Social work education in Cyprus: prospects and challenges in developing an indigenous character

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The evolution of the social work education and welfare system in Cyprus is inextricably linked to the country’s recent turbulent history. Social Work in the Republic of Cyprus, although shaped by the country’s turbulent political past and present, is also influenced by Western theory as in many other countries in the Asian and African continent [Gray, M., & Fook, J. (2004). The quest for a universal social work: Some issues and implications, Social Work Education, 23(5), 625–644; Rankopo, M. J., & Hwedie, K. O. (2011). Globalization and culturally relevant social work: African perspectives on indigenization. International Social Work, 54(1), 137–147; Yip, K. S. (2007). Tensions and dilemmas of social work education in China. International Social Work, 50(1), 93–105]. In contrast with social welfare which has a long history (since late nineteenth century), social work education is still at an early stage of development in Cyprus. A non-surprising situation given that social work practice and education, in its early stages, is essentially a modernist Western invention which has a history of silencing marginal voices and importing, into diverse cultural contexts across the world, Western thinking primarily from the UK and the USA (Gray & Fook, 2004). However, if an indigenous social work character is to be developed in Cyprus, and a more distinctive identity with regard to the social work academic curricula is to be demonstrated, then Payne’s [(2001). Knowledge bases and knowledge biases in social work. Journal of Social Work, 1(2), 133–136] views on social work knowledge need further exploration.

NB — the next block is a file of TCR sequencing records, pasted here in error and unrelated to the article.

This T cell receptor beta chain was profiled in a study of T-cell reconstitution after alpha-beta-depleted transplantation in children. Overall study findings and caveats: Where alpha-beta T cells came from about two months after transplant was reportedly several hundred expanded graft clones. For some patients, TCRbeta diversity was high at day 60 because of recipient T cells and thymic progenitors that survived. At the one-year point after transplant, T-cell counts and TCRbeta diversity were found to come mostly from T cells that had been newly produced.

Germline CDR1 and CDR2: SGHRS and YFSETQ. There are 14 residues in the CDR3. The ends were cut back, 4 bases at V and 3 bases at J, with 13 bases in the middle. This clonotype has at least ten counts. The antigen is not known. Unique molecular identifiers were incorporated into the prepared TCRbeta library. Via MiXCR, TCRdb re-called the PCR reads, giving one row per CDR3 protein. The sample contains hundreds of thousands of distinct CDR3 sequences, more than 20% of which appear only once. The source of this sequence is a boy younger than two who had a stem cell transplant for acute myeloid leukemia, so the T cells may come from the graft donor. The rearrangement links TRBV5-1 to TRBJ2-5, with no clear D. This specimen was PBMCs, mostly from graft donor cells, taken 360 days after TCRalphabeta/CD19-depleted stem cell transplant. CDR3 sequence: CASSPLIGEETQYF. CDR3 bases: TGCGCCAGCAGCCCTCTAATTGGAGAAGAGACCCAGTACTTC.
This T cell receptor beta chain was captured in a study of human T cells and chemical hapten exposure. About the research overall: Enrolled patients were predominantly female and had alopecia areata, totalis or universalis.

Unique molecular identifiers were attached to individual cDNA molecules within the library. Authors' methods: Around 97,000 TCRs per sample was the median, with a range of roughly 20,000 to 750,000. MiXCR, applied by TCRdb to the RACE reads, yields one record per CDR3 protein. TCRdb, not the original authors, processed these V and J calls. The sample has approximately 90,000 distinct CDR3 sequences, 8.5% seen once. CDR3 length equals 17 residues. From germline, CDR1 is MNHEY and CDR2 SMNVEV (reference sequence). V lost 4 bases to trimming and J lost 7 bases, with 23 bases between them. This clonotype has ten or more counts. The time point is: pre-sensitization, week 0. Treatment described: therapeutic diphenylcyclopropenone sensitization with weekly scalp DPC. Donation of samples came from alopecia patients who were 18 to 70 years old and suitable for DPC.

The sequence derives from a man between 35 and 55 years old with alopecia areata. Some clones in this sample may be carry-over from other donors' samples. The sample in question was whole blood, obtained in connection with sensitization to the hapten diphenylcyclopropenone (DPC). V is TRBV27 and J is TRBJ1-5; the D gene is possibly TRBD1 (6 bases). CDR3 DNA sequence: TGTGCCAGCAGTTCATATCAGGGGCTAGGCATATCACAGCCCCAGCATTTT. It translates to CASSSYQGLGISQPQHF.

Original languageEnglish
Pages (from-to)277-287
Number of pages11
JournalEuropean Journal of Social Work
Issue number2
Publication statusPublished - 4 Mar 2017


  • International social work
  • practice/theory/methods
  • professions
  • social work education


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